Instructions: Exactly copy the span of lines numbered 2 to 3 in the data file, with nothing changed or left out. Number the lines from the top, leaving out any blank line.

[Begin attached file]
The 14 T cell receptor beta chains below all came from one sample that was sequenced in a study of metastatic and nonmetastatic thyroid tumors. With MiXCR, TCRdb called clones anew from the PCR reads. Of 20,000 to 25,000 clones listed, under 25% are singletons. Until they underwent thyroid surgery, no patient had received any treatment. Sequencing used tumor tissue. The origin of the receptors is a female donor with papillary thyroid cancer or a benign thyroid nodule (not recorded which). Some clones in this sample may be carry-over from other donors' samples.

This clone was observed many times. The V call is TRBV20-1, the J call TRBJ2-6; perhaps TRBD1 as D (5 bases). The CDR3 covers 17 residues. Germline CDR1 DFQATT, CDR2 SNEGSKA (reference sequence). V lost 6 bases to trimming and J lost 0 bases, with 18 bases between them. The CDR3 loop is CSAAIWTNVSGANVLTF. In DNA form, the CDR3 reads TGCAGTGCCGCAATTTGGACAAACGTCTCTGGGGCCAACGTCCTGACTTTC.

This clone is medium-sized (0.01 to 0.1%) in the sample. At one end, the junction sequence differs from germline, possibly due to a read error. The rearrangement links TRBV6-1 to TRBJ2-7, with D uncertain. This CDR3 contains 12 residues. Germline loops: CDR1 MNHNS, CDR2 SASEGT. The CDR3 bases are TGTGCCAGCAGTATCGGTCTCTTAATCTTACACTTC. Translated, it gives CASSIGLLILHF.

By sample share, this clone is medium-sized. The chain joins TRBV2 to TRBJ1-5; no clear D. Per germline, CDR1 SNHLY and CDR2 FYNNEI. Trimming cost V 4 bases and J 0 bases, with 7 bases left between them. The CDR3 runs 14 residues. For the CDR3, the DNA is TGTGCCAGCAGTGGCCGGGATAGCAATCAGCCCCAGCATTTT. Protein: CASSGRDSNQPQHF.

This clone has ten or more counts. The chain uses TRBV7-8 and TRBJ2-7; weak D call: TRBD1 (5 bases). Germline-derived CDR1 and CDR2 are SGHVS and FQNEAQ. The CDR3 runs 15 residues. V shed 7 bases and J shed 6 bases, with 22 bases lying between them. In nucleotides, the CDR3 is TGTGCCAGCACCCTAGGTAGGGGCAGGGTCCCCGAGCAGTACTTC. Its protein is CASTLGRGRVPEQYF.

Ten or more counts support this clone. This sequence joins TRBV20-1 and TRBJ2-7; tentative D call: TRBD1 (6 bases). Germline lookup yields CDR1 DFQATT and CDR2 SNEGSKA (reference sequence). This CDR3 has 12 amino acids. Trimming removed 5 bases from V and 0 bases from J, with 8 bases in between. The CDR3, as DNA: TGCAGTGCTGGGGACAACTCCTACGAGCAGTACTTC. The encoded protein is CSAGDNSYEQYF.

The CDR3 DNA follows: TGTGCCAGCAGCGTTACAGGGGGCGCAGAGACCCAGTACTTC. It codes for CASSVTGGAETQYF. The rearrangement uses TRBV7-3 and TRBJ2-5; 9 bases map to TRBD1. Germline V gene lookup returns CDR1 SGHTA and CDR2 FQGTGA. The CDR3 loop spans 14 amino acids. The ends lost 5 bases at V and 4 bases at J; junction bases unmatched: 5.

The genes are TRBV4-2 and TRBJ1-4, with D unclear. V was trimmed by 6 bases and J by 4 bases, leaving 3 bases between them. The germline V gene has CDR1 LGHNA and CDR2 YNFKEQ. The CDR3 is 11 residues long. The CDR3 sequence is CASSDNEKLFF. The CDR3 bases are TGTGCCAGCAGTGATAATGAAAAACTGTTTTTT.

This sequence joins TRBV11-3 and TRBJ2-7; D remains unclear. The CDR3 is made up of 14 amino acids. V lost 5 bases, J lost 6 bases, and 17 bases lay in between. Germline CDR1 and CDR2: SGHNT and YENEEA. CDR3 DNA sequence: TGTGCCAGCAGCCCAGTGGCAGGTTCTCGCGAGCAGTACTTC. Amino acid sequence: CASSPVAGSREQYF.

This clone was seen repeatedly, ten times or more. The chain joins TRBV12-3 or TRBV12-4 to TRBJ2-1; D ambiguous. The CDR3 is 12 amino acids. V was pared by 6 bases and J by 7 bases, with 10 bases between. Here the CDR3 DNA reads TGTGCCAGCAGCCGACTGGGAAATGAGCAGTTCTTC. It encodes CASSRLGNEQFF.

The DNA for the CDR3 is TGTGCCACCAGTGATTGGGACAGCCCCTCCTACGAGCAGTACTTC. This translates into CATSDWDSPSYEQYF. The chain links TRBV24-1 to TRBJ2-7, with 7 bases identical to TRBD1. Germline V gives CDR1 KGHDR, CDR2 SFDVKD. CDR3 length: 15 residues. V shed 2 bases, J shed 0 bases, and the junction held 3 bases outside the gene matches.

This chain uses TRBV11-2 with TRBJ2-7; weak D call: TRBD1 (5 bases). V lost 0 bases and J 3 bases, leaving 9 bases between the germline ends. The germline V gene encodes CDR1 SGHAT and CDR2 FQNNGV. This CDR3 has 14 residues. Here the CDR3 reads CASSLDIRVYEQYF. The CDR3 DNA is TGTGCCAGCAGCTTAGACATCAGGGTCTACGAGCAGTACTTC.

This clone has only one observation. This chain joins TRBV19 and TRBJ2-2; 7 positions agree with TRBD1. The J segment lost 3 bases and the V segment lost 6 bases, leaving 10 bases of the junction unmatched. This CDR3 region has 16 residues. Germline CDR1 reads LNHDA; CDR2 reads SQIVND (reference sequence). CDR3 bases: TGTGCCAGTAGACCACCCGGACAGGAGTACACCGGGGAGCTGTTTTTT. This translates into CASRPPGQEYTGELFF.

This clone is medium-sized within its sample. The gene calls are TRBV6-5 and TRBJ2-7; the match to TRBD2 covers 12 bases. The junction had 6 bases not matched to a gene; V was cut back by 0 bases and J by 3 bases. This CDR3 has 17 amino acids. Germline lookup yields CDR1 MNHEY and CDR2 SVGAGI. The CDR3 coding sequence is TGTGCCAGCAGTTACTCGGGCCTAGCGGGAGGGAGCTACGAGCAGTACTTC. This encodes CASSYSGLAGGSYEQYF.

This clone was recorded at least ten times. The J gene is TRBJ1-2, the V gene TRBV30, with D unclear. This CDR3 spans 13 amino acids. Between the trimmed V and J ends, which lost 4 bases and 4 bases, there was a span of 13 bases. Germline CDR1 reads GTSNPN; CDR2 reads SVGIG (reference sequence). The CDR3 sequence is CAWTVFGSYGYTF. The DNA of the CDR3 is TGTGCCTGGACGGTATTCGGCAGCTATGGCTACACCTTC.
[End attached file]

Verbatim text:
This clone was observed many times. The V call is TRBV20-1, the J call TRBJ2-6; perhaps TRBD1 as D (5 bases). The CDR3 covers 17 residues. Germline CDR1 DFQATT, CDR2 SNEGSKA (reference sequence). V lost 6 bases to trimming and J lost 0 bases, with 18 bases between them. The CDR3 loop is CSAAIWTNVSGANVLTF. In DNA form, the CDR3 reads TGCAGTGCCGCAATTTGGACAAACGTCTCTGGGGCCAACGTCCTGACTTTC.

This clone is medium-sized (0.01 to 0.1%) in the sample. At one end, the junction sequence differs from germline, possibly due to a read error. The rearrangement links TRBV6-1 to TRBJ2-7, with D uncertain. This CDR3 contains 12 residues. Germline loops: CDR1 MNHNS, CDR2 SASEGT. The CDR3 bases are TGTGCCAGCAGTATCGGTCTCTTAATCTTACACTTC. Translated, it gives CASSIGLLILHF.